Remember last year when CTA and Metra were forced to raise fare prices to make ends meet? Riders had to tighten their belts, and as it turns out they’ve done it by choosing to ride a little less often.
CTA’s reports for recent months indicate a slight drop in ridership over past year. At a recent CTA board meeting, transit officials pointed out that while it is a relatively small change, one of the reasons for the decrease in ridership was the increased cost of the seven day pass.
Increased fares and subsequent decreases in ridership are just symptoms of the much larger problem facing transit agencies. Significant underfunding has forced the transit agencies to make tough decisions and the result is that we as riders are getting less for our money or choosing not to take transit at all.
We see the effects of the chronic underfunding not just in the drop in ridership, but also in the quality of the transit service provided.
According to a recent Chicago Sun Times editorial, Metra spent quite a bit of time apologizing for service disruptions this week. The commuter rail line suffered “19 days in which problems with locomotives, switches, signals and weather delayed trains 143 times on its Burlington Northern Sante Fe line.”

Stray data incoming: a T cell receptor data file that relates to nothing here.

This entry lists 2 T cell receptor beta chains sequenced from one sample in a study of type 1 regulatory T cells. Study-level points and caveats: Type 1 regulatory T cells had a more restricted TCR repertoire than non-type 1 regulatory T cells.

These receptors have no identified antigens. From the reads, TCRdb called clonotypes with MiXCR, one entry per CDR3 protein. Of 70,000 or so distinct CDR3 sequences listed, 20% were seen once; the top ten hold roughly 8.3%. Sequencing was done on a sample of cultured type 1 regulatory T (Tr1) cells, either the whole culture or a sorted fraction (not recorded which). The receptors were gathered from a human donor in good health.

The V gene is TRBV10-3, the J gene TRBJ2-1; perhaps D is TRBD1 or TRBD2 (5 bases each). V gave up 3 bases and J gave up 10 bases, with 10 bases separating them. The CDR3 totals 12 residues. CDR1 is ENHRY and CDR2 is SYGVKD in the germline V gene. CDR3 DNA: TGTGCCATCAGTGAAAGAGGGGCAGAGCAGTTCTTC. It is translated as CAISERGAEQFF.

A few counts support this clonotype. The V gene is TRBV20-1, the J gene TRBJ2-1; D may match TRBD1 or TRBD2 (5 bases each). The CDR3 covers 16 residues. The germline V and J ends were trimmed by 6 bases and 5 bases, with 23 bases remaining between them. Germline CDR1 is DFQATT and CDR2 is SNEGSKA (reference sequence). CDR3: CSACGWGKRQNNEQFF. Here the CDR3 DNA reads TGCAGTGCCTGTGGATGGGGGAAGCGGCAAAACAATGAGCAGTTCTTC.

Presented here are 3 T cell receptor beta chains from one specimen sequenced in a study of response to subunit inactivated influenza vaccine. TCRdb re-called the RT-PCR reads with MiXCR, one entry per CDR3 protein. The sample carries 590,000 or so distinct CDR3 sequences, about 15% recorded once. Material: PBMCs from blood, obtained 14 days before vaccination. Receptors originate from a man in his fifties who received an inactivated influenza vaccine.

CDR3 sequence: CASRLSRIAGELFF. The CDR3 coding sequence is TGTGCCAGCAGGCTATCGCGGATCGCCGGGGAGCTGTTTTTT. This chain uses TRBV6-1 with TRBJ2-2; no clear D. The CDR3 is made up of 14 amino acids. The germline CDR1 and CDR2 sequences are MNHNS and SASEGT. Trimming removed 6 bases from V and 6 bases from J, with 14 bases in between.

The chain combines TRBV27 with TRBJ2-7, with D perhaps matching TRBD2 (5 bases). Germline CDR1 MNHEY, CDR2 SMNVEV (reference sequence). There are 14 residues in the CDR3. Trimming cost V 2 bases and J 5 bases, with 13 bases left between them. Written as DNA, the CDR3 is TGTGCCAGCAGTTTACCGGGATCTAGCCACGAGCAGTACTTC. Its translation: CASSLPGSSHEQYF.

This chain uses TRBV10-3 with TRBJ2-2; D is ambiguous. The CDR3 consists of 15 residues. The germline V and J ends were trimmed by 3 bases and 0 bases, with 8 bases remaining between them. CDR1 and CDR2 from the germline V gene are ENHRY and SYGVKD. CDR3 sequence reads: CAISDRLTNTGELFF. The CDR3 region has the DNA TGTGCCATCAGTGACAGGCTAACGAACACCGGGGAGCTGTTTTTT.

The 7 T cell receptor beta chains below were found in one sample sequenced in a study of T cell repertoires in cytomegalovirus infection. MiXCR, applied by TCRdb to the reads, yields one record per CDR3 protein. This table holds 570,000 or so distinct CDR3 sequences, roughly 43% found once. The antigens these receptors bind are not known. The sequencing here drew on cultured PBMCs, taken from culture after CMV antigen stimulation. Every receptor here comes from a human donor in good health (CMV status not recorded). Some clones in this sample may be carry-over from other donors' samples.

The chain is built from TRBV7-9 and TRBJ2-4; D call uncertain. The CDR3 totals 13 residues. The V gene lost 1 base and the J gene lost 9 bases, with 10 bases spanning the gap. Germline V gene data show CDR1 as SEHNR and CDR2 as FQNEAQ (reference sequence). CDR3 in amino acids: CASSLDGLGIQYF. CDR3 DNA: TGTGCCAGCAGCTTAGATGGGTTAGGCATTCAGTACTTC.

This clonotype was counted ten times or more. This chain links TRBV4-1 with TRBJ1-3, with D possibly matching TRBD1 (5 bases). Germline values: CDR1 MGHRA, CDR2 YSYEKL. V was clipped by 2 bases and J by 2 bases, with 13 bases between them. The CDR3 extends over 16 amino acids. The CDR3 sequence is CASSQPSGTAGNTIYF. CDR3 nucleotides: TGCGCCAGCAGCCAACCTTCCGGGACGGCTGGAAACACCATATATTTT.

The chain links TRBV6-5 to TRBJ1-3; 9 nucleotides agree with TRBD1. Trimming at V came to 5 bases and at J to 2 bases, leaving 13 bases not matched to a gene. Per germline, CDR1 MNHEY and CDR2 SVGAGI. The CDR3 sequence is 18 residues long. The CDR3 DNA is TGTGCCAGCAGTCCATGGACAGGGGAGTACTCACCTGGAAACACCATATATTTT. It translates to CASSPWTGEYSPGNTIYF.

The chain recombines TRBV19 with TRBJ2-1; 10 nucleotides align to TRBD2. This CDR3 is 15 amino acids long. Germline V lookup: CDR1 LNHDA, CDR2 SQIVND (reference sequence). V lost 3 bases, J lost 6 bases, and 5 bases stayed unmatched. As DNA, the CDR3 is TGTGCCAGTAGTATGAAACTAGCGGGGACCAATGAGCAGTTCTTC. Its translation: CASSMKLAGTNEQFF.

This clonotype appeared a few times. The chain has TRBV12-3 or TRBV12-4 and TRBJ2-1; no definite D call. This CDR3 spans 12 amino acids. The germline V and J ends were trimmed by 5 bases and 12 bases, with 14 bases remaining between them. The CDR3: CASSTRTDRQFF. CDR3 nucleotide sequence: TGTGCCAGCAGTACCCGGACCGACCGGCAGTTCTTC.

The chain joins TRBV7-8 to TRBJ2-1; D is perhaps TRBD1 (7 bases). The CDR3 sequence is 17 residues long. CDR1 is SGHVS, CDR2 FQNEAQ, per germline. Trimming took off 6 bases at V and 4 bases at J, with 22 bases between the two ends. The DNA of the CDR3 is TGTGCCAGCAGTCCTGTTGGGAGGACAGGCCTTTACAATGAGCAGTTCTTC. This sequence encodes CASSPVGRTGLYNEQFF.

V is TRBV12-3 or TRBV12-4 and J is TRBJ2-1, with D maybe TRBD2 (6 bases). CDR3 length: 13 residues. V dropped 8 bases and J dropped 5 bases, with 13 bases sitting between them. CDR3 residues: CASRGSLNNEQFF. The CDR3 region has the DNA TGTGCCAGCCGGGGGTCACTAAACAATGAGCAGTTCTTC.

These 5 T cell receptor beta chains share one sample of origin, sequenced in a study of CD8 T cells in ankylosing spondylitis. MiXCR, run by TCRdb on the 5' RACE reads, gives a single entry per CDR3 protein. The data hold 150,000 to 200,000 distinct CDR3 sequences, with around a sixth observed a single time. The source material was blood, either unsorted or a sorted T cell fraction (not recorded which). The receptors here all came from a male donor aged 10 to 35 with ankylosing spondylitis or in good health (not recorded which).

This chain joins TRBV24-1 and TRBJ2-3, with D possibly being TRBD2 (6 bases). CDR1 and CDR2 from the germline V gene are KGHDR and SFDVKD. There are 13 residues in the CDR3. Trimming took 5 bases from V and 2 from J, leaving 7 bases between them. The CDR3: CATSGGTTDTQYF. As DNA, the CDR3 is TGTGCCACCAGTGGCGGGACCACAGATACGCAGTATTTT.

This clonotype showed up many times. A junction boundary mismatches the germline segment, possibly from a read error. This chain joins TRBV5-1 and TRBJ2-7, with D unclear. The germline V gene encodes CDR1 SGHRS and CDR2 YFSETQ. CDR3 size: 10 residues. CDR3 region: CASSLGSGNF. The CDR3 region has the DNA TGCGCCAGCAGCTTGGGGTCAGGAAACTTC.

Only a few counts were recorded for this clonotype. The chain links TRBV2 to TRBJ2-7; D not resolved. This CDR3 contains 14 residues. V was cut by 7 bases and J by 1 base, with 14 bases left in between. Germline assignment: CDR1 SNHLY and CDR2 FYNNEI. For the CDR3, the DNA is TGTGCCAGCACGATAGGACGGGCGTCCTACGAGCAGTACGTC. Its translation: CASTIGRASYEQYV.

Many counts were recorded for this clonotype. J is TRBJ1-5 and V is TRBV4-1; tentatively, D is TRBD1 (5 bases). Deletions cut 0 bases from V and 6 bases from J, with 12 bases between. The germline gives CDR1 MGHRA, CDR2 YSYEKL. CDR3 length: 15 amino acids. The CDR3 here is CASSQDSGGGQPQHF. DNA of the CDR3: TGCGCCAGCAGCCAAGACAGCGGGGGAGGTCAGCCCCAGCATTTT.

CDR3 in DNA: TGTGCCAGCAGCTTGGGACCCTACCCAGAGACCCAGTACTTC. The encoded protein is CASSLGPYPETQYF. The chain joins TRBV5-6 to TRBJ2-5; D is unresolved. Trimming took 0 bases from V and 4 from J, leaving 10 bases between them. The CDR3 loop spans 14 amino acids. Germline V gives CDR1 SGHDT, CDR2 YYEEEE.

In the same period, the editorial noted, four other Metra lines also missed their on-time targets.
The drop in ridership and the steady increase of problems on transit systems, the backlog of necessary maintenance projects are all evidence of the fact that we have not given transit the funding it needs.
The world class transit system that Chicagoland wants and deserves is not going to build itself. It takes investment and commitment from our elected officials. Our elected leaders hold the purse strings and decide whether our transit agencies will keep struggling to make ends meet or grow to meet our needs. We need to speak up to demand that they increase investment in transit.